Summary: Looks at the principle of giving and receiving, not only in finances but also in Judgment and forgiveness
Over the Top
Well here we are, for some of you it is your favorite month of the year at Cornerstone, for others, not so much. If you are new to Cornerstone or a guest today a little background, each year at Cornerstone during the month of April Denn preaches on Money. Well to be exact I preach on Stewardship, how we treat what God has given us.
But for most people they just see it as Money Month, when Denn preaches on money.
And it wasn’t just an arbitrary or random decision on my behalf, you know one day I was in my office wondering what I could possibly preach on each April, and I suddenly thought “I know, I’ll preach on money each April, that will draw a crowd.”
That wasn’t it at all. 12 years ago we decided to take a different approach to dealing with finances at Cornerstone. Instead of dealing with the crisis of finances, that is harping at you every time things got tight financially in the church that instead we would teach the theology of stewardship one month each year.
Because our church year ends in April we decided that would be a good month and so here we are. And so if you can handle four messages on stewardship then you get a free pass on the preacher harping at you about money for the rest of the year. As part of that process we adopted what we call “Step-up Cornerstone”. Each year, at the end of April, we ask those who make Cornerstone their church home to step out in faith and fill out an “estimate of giving” card. And just like the name implies, we ask you to estimate what you hope to give for the upcoming year. We collect those cards at the end of that service and we use that figure to plan our budget for the new church year.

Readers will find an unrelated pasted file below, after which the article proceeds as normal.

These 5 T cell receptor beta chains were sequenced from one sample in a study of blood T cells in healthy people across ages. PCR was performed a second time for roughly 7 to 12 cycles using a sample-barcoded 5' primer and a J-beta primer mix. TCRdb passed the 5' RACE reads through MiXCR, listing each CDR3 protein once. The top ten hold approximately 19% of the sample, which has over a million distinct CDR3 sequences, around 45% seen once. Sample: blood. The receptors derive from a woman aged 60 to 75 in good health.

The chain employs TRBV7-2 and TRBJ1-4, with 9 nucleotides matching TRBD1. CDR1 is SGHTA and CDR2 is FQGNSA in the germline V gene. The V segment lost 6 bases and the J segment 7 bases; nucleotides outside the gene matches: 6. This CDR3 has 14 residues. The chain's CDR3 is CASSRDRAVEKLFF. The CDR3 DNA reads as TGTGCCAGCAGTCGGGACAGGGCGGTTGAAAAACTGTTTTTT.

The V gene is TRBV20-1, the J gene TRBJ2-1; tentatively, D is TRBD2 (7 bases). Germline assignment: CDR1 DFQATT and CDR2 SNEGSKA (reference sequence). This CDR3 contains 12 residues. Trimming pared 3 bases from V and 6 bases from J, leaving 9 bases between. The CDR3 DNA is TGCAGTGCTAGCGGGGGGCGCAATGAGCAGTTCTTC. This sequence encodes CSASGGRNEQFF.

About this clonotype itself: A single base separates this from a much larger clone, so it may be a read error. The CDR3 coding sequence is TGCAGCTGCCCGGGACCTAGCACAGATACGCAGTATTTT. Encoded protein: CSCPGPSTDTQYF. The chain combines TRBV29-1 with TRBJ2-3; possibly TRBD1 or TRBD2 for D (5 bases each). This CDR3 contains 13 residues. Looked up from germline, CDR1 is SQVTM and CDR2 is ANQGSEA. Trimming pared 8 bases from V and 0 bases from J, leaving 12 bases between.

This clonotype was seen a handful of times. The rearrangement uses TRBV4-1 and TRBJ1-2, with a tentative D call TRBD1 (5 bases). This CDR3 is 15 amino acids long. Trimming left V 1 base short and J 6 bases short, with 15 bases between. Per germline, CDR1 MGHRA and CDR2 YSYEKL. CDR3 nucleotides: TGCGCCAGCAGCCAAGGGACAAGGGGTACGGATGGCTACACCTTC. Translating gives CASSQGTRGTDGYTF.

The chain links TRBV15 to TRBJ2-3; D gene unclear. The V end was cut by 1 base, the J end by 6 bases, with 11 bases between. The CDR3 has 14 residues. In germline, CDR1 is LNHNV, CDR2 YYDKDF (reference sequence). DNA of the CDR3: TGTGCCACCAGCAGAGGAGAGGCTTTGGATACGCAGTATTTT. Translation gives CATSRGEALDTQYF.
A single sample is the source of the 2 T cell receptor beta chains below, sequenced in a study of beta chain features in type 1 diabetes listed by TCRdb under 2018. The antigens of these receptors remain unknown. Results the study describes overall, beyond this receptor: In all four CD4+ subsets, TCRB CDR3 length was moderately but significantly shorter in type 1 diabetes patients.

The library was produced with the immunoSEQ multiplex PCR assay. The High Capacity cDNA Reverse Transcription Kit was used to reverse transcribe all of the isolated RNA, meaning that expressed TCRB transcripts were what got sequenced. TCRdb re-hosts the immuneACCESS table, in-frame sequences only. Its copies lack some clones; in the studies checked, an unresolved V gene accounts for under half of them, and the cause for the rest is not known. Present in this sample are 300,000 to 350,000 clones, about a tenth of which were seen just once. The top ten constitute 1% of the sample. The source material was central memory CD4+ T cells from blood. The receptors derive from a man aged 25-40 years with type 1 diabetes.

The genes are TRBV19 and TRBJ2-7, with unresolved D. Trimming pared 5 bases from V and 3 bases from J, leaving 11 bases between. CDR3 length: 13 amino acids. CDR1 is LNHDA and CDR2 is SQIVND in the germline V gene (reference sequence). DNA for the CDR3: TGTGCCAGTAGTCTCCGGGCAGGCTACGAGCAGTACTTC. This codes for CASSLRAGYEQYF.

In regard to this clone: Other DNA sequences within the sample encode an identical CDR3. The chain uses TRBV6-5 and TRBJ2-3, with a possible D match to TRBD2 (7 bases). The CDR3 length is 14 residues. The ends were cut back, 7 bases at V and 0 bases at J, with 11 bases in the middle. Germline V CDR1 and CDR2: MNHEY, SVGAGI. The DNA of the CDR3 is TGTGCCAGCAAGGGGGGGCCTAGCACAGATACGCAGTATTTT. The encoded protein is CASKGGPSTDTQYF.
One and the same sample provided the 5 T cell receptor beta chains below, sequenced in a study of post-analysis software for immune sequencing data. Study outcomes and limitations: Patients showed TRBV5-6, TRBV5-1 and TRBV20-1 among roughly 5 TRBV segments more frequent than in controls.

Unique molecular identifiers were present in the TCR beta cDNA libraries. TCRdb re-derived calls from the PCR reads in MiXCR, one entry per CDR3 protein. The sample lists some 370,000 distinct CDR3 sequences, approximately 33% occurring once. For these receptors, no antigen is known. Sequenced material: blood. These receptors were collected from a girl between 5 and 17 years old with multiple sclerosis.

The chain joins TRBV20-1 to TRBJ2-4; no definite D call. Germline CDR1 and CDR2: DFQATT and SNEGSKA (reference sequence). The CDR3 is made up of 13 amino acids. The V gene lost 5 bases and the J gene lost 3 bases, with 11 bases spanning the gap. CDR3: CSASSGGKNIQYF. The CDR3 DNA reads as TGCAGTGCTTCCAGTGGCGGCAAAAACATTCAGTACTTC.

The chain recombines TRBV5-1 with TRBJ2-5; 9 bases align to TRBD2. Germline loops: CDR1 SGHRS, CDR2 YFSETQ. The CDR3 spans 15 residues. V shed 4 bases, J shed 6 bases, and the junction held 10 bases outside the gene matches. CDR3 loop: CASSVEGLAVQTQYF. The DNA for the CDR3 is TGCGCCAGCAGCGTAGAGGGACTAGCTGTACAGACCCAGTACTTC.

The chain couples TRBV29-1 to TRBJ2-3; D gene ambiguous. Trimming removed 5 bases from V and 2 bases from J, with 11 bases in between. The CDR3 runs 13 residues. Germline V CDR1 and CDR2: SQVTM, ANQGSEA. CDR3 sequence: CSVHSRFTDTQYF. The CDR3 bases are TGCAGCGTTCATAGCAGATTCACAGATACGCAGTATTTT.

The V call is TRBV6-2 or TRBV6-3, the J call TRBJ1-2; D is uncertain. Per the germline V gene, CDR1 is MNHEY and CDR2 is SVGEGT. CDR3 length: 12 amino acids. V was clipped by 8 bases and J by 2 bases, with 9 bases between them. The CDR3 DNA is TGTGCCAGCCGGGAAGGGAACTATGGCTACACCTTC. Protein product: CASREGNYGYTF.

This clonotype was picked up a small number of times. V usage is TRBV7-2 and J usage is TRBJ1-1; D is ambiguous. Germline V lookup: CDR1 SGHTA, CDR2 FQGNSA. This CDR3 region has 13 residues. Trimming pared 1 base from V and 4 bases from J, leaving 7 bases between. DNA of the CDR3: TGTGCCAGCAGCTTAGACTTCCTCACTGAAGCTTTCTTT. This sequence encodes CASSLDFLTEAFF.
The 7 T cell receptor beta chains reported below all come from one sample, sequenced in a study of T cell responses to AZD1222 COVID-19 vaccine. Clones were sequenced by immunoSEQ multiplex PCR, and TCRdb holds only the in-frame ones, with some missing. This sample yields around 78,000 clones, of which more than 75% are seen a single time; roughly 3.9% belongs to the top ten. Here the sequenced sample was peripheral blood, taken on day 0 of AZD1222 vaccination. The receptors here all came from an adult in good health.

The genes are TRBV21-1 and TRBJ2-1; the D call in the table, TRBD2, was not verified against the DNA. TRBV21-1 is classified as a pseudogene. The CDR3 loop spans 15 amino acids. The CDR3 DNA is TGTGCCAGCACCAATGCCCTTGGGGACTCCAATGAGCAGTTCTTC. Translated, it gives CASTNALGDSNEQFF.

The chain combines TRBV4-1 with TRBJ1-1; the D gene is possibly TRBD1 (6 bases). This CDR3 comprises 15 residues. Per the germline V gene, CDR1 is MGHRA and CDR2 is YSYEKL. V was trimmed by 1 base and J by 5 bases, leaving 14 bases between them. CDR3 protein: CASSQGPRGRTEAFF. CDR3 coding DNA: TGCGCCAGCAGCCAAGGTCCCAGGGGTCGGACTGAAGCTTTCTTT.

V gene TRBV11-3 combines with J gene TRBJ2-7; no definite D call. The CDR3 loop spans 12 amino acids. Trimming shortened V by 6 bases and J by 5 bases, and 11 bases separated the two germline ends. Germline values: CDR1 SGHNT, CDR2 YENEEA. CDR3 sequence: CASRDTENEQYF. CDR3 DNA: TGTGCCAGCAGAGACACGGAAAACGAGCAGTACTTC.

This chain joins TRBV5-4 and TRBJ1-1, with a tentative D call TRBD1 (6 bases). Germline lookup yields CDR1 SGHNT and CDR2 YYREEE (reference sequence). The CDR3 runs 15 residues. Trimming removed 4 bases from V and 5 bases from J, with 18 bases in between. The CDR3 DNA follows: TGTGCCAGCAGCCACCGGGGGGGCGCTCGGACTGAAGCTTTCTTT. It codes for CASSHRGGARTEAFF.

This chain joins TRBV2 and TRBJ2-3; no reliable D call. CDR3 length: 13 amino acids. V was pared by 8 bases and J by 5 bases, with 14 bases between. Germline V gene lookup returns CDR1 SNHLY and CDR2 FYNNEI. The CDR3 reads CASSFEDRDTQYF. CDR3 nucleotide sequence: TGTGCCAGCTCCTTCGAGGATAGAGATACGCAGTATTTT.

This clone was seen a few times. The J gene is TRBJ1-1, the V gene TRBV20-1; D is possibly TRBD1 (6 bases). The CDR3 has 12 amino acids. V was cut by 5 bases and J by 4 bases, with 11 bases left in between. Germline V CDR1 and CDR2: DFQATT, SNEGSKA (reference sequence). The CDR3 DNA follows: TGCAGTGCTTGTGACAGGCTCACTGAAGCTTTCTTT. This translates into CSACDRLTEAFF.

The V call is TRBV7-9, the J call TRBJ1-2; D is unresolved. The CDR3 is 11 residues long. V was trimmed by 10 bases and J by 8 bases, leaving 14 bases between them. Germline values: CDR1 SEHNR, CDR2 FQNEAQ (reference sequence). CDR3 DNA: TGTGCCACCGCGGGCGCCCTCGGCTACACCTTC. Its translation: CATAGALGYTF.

And there are benefits to that, both for the church and for you. For the church it gives us a responsible way to plan our budget for the upcoming year. For the first twenty years of my ministry the churches that I led did what most churches do. Each year the leadership would pull a budget out of the air. It was may have been based on the previous year’s budget with a small increase for additional expenses, or perhaps department heads had submitted their wish list for the upcoming year.
Often it was done by committee but realistically it wasn’t based on any knowledge of what the church income would be for that year. Often time’s churches would talk about how they were stepping out in faith. But the result was that the preacher would end up talking about money all the time challenging people to step up and pay a budget that was not rooted in reality.
In 2002 the leadership at Cornerstone decided to take a different tact. I would speak on the biblical role of stewardship for a month each year. And it’s an important topic, and it’s an important part of our spiritual lives.
And at the end of the month we allow the folks who call Cornerstone home to respond and provide an estimate of what they believe they will be able to give in the upcoming year. In affect you get to have a say in the budget and say “This is the type of church I would like to have this year.”